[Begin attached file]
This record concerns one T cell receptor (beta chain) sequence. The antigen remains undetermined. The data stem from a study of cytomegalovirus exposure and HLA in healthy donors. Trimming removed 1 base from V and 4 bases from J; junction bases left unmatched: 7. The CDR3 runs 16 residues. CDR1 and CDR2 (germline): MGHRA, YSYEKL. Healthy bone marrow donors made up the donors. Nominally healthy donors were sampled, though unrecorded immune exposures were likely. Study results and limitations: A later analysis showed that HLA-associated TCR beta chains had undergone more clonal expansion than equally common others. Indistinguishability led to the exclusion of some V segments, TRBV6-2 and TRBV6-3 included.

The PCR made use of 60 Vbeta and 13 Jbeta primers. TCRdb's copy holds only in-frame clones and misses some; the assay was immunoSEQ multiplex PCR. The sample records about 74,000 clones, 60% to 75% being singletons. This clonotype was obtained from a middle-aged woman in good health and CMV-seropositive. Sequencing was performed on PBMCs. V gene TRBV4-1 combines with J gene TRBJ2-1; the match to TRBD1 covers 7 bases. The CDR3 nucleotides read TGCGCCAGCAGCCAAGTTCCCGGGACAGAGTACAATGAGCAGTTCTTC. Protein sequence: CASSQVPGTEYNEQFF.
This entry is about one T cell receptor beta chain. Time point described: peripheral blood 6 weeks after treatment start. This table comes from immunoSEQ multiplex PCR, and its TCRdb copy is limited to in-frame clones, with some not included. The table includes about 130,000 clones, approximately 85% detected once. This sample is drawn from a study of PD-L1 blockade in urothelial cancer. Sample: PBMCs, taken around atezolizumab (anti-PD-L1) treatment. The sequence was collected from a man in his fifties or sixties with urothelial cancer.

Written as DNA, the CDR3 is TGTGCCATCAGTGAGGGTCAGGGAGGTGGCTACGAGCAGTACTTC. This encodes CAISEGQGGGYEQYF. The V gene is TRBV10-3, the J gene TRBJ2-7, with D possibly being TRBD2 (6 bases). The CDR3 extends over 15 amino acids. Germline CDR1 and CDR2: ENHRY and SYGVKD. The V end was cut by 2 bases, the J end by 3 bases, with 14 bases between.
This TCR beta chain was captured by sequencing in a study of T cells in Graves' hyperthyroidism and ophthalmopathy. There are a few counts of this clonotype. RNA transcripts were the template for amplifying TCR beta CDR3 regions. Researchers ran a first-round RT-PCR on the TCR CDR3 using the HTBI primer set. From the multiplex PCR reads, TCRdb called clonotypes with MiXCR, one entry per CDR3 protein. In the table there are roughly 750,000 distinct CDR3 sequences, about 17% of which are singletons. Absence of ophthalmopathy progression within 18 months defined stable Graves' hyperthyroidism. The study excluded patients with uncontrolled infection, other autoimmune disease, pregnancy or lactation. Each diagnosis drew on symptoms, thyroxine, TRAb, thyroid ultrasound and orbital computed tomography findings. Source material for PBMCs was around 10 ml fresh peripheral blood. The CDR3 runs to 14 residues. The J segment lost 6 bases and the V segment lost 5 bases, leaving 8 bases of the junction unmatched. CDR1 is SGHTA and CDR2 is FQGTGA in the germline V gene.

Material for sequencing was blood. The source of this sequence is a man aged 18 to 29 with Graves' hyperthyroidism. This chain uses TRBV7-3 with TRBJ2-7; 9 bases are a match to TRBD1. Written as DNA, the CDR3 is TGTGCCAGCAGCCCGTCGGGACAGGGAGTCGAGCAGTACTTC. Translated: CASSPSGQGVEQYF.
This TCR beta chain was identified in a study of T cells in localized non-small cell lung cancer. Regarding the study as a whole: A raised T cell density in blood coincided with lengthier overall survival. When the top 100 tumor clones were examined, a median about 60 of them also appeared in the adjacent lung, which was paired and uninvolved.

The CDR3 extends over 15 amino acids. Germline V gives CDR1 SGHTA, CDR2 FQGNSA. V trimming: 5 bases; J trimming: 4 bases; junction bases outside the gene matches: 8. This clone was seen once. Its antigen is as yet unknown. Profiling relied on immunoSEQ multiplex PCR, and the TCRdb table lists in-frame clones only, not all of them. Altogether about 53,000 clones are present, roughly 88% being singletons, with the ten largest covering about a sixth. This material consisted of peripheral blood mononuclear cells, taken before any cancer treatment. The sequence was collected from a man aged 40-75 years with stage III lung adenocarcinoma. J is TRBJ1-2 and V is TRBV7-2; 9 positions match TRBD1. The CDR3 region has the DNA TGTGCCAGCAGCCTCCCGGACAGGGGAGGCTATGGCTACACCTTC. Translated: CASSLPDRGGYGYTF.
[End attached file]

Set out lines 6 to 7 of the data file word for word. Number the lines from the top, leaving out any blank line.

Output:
Material for sequencing was blood. The source of this sequence is a man aged 18 to 29 with Graves' hyperthyroidism. This chain uses TRBV7-3 with TRBJ2-7; 9 bases are a match to TRBD1. Written as DNA, the CDR3 is TGTGCCAGCAGCCCGTCGGGACAGGGAGTCGAGCAGTACTTC. Translated: CASSPSGQGVEQYF.
This TCR beta chain was identified in a study of T cells in localized non-small cell lung cancer. Regarding the study as a whole: A raised T cell density in blood coincided with lengthier overall survival. When the top 100 tumor clones were examined, a median about 60 of them also appeared in the adjacent lung, which was paired and uninvolved.